LAUNCH CODE: 106
Jeep Gladiator + Switchback X1
In 2016, I rode my bicycle across America with an organization called Bike & Build. I hadn’t spent much time outside of the East Coast, but seeing the vastness of the country on a bicycle flipped a switch in me. From the steep hills and hollers of Appalachia, to the hot and windy plains, to the Mars-like terrain in Utah and Nevada along Route 50, to the granite and pines of the High Sierra…there’s just SO much to see. I’ve got a thirst for the outdoors that hasn’t been quenched since that trip and I’ve really oriented my life around it.
Our team (Washoe County HASTY) does a lot. Back country and mountain rescue, technical rope and mine rescue, swift water, dive, and even helicopter hoist! People on the team have one or more specialties that they are certified in. Our scope is broad and we often partner with a lot of other agencies for calls.
The calls are always interesting. Our county is HUGE and very diverse in terrain. We have 10,000 foot alpine peaks, Lake Tahoe and the Basin, and thousands of square miles of high desert within our jurisdiction. Sometimes it’s going out for injured or hypothermic hikers in the middle of a snowstorm, other times it’s searching for overdue or lost hunters up in the desert. We also get called out for water rescues and recoveries all over Northern Nevada. It keeps things exciting, to say the least!
It’s a huge time commitment on top of a family and a day job. But to me, it’s a way to get out and do things I love, explore, and help people in the community in a direct and tangible way with a kick-a** group of teammates. I got into this because it’s the confluence of a lot of things I really enjoy.
To me the Gladiator is the most capable 4×4 out there. Solid axles, front+rear lockers, able to clear 35’s from the factory…the list goes on. It does come at a cost (MPG isn’t great and the front axle is definitely less smooth on the road), but knowing that I can go anywhere is a huge sense of security. Plus I get to have a Jeep AND a truck which is rad.
Having the X1 has been huge – it allows me to keep all my gear locked, dry, and staged for when I need it. The camper is also cavernous. I’ve had 4-5 teammates piled in the cab with ALL of their gear in the back heading up the trail, with plenty of room to spare. Plus there have been times where we’re a few hours from home and it’s late at night — it’s great to be able to pop the top anywhere and catch a few Z’s since the schedule is inherently unpredictable.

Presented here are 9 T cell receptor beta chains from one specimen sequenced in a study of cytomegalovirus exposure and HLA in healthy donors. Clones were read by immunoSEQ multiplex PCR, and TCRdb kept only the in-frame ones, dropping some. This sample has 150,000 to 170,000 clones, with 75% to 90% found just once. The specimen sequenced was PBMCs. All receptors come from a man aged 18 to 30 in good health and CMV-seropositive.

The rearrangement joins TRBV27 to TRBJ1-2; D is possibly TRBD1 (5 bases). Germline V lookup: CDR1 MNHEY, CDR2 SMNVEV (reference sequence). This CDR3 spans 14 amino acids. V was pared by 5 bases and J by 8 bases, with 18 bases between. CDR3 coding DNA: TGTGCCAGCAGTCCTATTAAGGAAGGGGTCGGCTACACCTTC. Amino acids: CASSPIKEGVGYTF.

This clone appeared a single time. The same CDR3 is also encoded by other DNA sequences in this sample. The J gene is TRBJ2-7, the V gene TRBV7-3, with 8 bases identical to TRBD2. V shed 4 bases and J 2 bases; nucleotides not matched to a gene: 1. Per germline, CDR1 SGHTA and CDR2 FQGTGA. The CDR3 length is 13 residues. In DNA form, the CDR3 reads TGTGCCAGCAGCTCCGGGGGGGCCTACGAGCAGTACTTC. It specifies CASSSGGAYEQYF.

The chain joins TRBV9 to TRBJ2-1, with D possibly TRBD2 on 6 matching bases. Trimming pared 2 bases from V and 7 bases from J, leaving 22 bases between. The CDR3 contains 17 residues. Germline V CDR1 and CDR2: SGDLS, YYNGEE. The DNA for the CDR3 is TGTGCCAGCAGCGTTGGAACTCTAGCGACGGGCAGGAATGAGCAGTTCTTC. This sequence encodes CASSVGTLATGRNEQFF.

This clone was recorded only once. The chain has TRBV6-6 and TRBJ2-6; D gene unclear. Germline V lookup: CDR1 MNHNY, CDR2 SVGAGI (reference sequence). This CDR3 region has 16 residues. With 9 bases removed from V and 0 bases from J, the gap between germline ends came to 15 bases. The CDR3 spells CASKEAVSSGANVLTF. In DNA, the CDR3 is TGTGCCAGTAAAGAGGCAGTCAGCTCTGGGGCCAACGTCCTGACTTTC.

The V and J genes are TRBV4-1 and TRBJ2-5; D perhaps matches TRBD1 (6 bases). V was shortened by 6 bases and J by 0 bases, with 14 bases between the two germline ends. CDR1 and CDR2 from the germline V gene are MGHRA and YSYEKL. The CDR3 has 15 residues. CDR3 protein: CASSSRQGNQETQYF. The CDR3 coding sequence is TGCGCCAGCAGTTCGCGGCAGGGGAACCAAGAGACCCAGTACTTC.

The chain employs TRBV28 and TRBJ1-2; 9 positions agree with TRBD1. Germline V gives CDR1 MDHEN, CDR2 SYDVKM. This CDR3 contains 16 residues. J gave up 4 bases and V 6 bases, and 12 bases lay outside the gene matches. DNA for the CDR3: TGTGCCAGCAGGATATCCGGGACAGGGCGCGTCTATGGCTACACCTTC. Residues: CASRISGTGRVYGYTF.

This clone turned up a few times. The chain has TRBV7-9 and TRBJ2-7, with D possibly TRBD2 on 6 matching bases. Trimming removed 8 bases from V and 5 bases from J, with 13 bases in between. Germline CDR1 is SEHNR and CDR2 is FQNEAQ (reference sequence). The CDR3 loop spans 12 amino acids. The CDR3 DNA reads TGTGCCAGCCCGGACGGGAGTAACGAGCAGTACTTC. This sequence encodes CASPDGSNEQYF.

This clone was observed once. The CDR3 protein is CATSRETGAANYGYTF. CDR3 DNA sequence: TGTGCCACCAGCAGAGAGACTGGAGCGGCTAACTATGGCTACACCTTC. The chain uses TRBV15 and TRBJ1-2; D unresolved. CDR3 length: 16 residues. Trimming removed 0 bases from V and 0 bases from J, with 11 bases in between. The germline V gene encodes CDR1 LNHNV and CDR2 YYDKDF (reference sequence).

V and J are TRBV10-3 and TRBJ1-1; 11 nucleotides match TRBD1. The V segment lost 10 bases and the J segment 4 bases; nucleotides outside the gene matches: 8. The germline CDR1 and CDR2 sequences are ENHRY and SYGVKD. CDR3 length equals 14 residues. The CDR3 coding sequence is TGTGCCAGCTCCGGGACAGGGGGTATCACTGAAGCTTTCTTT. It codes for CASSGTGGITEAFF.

My usual load-out in the back is 1 or 2 totes of gear (depending on the season), my back country pack, my rope rescue gear + helmets hung on the camper, a set of knock-off MaxxTraxx mounted against the cab side, and two camp chairs (because you never know when you’re gonna need to tailgate). I keep the rest of my recovery gear locked in the cab under the rear seat.
The biggest learning has been personal: check the ego. The mountains will kill you if you aren’t prepared and a lot of what we respond to is a lack of preparedness or folks getting in over their head. SAR has been a great learning experience for me — it’s helpful to see situations where things went wrong and think about what I may have done differently (or the same).
The side doors. These are bar-none, the best in the industry on any camper or cap. They are MASSIVE, are air-and water-tight, and the single key + single-handed opening is great when I’ve got gear or groceries in hand. I also like being able to access all of my SAR gear quickly instead of pulling everything out and making the staging area look like a yard sale.
All of the mounting options. I feel like I haven’t even cracked the surface into really customizing my interior set up. My next big project is to determine if I want to build out the back. There are tons of cool ideas from full living spaces to 80/20 cabinets to simple wooden drawers, but really like how I can have my whole truck-bed empty in ~3 minutes (which is a big pro of a truck-camper). I’ll probably start with some simple LED lights and go from there.
My Leatherman Wave. It isn’t a sexy and trendy ~overlanding gadget~, but when I’m out in the woods or on a SAR call that thing is always on me. It’s saved my ass more times than I can count, from picking up a scalding hot pots off the campfire to retightening the V1 clamps on my camper about 100 miles from the nearest paved road. Get one, it will pay for itself in spades.
These groups are overwhelmingly volunteer-run and often times get very little funding from local or state government. There is a TON of gear and training required, so donations always help. Plus if you’re interested in getting involved, teams are always looking for new members.
Big thanks to Dan Sundaram for participating in the article. Say hey to him in the Community Hub here.
All Photos © Daniel Sundaram